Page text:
endorsements by telling Catholics that abortion trumps all other moral
issues and lashing out against the Democratic Party.” She is a Catholic
scholar who opposes abortion but recognizes that “at a time of profound
economic crisis, understanding the connection between poverty and
abortion taken on even greater urgency.”

The former dean of the
Columbus School of Law at the Catholic University of America, Douglas
Kmiec, now professor at Pepperdine University, surprised his fellow
anti-abortion supporters by deeming Senator Obama quite Catholic for
his views on the war in Iraq, health care, and other bread-and-butter
justice issues, despite Obama’s pro-choice position. Another law
professor, Nicholas Cafardi of Duquesne University, has also assessed
the scene and concluded that there is more than one “intrinsic evil” in
the world, a safe bet given the myriad challenges to human life abroad
among us. He has said that Barack Obama will do a better job of
operationalizing Catholic values than his opponent.

Hardly
defections from the anti-abortion camp, these respected scholars are
simply broadening their definition of “pro-life” and moving toward a
“seamless garment” view which allows for more than one issue to be the
basis of a well-formed Catholic conscience.

Professor Cafardi, both a civil and canon lawyer, suggested that even overturning Roe v. Wade
will not end abortion as the matter would revert to the states. The
logic and persuasiveness of these arguments by anti-abortion Catholics
signals change. In fact, at the 11th hour of the campaign, several
heads of committees of the US Conference of Catholic Bishops issued a
statement reinforcing another part of their 2007 statement: “Both
opposing evil and doing good are essential obligations.” (No. 24). One
wonders if the bishops do protest too much, if in the rough and tumble

of politics they really want a candidate who opposes abortion but
favors fiscal, military, and social policies that run counter to much
of Catholic social teaching.

Predictably, George Weigel and
other Catholic conservative writers are also deeply disturbed by this
turn of events. They are realistic about how hard it is to make a case
for the Republican platform on the basis of Catholic social teaching.
Even if abortion were not on the table, Senator McCain’s approaches to
health care, tax policy, and the wars in Iraq and Afghanistan would be
a hard sell to well-formed Catholic consciences. I presume that the
Weigels of this world are boxed in on the abortion issue in ways that
make it hard to move. Or, less likely, they are still enamored of
President Bush’s failed economic policies that have impoverished the
middle class and threatened the existence of those who are poor.
Perhaps they prefer to support bans on abortion than lay out their
economic priorities for public Catholic scrutiny in light of teachings
in favor of the common good, the preferential option for the poor, and
other traditional Catholic ways of saying that the earth’s good belongs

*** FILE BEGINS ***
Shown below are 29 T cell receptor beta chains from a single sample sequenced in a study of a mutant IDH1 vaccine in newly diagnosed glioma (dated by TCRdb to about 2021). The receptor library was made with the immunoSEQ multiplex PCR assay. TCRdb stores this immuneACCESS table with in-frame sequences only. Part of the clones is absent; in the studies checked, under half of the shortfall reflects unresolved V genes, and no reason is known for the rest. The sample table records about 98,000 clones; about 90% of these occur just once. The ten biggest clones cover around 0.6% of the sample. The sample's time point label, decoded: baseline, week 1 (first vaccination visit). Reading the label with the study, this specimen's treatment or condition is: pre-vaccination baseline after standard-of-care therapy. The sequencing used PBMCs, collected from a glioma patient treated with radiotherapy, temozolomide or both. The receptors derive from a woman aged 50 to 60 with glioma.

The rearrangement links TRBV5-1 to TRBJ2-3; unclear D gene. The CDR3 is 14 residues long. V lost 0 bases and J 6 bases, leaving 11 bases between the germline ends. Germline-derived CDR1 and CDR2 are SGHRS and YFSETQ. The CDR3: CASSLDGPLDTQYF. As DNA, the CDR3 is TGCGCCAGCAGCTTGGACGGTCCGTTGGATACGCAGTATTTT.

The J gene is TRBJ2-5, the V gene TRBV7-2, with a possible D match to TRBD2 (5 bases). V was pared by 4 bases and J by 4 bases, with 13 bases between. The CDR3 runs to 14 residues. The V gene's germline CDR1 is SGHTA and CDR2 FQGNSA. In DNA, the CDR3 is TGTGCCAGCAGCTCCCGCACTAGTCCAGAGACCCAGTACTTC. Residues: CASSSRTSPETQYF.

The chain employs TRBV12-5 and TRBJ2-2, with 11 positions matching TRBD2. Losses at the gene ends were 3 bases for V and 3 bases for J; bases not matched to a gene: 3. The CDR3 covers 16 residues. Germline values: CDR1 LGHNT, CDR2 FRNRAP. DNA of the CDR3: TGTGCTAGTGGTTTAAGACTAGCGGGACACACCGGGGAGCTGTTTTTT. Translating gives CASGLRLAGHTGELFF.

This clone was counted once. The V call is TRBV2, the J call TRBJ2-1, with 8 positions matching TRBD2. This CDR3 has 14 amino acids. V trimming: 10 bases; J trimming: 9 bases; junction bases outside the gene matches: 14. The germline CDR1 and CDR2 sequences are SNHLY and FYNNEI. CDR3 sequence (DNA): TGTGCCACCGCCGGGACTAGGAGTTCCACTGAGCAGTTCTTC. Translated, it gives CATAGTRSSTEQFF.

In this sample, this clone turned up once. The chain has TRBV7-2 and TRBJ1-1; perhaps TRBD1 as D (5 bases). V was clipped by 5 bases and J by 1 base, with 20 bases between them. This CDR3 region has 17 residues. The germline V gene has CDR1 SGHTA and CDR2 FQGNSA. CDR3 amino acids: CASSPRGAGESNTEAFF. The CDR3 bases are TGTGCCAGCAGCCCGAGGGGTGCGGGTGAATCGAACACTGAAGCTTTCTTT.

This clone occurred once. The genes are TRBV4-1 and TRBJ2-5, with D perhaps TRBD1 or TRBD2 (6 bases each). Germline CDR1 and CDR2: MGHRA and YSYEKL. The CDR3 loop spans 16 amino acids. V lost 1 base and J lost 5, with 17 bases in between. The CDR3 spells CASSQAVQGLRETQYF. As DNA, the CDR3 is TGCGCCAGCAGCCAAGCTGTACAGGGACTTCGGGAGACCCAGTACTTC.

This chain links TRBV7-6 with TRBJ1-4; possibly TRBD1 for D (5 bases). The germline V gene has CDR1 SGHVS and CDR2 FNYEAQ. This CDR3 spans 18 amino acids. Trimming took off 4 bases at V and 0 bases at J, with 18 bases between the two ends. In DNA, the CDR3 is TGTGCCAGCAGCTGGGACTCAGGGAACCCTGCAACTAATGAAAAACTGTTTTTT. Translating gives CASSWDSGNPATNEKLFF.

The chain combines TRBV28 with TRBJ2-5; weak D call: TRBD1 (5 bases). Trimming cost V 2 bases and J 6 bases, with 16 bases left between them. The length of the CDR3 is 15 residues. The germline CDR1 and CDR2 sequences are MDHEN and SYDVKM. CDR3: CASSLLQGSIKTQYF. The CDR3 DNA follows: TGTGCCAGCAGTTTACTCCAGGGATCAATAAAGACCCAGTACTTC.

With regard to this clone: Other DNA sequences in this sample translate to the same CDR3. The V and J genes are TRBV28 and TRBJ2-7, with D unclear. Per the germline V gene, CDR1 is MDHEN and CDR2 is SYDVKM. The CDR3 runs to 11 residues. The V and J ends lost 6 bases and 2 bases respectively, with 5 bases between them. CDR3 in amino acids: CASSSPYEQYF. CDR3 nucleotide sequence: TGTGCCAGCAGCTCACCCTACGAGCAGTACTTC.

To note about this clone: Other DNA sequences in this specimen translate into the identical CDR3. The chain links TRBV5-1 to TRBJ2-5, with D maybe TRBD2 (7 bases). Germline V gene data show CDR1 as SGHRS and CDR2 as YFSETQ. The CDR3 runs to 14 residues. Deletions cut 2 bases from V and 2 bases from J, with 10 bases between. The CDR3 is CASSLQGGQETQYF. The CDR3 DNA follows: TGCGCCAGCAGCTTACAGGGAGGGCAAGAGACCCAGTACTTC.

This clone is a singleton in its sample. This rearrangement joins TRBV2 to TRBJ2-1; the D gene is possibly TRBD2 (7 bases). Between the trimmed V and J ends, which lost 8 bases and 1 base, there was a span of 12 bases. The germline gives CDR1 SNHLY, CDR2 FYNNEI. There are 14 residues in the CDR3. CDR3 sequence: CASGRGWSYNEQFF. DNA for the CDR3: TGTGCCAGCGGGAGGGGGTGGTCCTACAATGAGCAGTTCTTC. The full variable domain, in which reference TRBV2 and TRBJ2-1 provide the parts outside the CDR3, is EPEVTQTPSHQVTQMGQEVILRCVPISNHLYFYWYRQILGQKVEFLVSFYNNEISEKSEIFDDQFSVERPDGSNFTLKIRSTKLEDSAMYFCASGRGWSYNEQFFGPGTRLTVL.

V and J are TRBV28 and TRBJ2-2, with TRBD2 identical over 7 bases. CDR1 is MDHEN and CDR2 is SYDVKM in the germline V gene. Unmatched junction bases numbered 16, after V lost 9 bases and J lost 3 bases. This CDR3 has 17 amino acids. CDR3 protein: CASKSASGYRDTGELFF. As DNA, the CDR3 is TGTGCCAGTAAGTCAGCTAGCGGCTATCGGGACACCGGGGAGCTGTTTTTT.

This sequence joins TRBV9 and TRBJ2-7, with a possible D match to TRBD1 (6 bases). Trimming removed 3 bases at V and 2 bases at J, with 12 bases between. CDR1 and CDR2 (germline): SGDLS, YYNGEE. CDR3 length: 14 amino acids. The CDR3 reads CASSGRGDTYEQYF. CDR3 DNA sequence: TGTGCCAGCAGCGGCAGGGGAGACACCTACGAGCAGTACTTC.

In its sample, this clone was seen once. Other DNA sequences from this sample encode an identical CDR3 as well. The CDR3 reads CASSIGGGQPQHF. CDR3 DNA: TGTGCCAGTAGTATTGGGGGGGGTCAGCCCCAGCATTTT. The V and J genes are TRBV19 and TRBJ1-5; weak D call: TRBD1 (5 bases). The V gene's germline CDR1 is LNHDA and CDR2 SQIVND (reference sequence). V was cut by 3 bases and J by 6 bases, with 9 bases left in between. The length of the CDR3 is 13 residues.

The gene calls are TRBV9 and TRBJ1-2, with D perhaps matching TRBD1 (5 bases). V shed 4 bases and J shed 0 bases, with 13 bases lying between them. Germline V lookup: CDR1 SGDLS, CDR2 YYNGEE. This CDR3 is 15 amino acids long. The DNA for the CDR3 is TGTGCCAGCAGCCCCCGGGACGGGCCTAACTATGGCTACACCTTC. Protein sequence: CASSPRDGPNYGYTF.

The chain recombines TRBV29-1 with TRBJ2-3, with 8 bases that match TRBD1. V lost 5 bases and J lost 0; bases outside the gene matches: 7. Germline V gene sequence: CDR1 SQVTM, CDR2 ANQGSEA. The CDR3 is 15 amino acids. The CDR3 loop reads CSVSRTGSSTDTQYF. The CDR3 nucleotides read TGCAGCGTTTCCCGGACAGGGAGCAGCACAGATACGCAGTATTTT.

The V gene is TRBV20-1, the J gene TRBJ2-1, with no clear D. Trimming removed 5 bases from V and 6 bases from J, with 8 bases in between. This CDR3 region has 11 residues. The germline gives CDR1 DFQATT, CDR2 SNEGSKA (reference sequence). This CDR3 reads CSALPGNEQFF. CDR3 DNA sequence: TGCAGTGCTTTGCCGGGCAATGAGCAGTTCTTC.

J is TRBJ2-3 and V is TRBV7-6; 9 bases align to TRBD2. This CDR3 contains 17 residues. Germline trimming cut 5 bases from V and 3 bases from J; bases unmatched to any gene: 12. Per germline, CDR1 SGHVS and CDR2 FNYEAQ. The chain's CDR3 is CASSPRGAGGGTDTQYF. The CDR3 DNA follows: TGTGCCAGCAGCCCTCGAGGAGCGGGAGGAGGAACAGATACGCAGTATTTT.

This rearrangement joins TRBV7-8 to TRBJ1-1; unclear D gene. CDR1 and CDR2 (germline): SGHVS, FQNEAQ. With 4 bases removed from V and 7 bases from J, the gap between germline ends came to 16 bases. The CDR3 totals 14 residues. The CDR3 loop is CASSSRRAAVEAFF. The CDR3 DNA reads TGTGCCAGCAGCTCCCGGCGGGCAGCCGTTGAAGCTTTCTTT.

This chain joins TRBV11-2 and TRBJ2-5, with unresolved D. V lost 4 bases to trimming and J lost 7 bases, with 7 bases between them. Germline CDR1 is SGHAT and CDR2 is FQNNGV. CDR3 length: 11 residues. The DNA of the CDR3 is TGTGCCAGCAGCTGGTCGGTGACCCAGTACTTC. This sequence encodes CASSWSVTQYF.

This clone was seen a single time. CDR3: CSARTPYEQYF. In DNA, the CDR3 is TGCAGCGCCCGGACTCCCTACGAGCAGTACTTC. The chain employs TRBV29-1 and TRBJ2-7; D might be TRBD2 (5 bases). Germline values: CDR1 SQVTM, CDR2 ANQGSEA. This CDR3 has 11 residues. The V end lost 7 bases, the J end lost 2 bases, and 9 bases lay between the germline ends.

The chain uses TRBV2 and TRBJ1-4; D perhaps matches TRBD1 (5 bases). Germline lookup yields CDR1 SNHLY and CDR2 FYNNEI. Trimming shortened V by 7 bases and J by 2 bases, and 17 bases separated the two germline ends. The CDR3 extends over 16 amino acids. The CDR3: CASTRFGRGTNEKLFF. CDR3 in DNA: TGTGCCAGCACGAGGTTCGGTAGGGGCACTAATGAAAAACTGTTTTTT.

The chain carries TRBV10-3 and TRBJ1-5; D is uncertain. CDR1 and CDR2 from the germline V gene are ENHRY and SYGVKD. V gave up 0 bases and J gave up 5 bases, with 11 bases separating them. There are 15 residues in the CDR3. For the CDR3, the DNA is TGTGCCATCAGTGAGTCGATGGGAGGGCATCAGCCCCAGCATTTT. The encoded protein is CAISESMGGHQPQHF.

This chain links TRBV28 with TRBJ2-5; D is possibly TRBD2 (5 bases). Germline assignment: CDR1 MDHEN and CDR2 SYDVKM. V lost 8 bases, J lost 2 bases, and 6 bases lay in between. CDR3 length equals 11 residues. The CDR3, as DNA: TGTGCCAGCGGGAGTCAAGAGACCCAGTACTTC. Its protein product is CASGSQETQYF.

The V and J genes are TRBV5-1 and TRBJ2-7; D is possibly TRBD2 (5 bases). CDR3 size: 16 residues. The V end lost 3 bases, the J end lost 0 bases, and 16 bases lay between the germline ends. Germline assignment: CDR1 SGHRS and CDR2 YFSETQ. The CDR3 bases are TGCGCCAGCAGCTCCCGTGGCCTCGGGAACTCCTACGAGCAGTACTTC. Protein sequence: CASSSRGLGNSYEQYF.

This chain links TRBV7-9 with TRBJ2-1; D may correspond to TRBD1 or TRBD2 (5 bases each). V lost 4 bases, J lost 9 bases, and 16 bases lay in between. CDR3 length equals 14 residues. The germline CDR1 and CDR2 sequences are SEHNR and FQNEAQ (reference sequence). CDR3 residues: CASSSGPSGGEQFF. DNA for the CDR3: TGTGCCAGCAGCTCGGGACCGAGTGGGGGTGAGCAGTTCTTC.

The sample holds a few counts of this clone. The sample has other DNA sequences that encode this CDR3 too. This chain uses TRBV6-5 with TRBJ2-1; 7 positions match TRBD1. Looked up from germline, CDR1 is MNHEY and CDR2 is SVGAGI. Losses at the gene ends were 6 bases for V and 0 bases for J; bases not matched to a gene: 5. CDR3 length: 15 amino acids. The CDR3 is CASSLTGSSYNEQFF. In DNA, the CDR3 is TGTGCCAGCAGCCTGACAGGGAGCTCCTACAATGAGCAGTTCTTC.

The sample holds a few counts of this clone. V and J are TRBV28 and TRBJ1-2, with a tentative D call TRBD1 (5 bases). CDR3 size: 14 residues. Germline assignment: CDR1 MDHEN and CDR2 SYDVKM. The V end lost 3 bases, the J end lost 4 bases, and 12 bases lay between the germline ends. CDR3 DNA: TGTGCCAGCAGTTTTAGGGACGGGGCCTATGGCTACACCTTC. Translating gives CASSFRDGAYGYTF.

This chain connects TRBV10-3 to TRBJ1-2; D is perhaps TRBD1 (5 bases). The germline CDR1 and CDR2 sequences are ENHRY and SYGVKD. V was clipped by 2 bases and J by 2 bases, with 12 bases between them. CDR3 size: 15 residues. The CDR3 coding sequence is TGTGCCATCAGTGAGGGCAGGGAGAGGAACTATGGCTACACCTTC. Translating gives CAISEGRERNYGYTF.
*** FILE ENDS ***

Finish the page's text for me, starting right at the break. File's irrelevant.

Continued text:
to all of the earth’s people.

In any case, the tide has turned.
While there is no Catholic consensus, there is now clearly a move
toward seeing a range of issues as “life” issues, including war,
poverty, racism, sexism, heterosexism, and environmental destruction.
That Catholics will vote their consciences is not in question. That
they have informed them on more than matters of abortion is a welcome
change.

Catholics of Tomorrow

The first
test of this new consensus will be in the presidential election itself.
My crystal ball is out of commission, the polls can be wrong, and
anything can happen two weeks out. But I expect that Catholics will
vote for Obama in large numbers. I am not sure this is because of or
even in spite of his position on abortion. Rather, I think it may be a
sign that the centrality of abortion for Catholics is over. Even the
bishops in their nuanced statement did not insist that any single issue
ought to determine one’s vote. And even if they had, I think the genie
is out of the bottle and Catholic hierarchical leaders do not have the
clout they might have had in the 1980s.

No matter the
outcome of the election, there will undoubtedly be backlash from those
who will keep their focus on abortion and perhaps even try to make
contraception harder to get and pay for. Already “pro-life” pharmacies
are springing up that do not stock even condoms. Given the HIV/AIDS
pandemic, this alone is morally unspeakable.

The larger
picture is more promising in my view. A broader understanding of
Catholic social justice teaching will prevail. War, want, and greed
will be shown up for the contradictions they present to abundant life
for all. New energy and new coalitions will emerge among those
Catholics and many others who commit to creating a context in which
peace, prosperity, and shared resources are the norm. How one
cooperates in this effort, how one contributes to the common good, will
be the hallmark of tomorrow’s Catholics.

This article was first published at Religion Dispatches.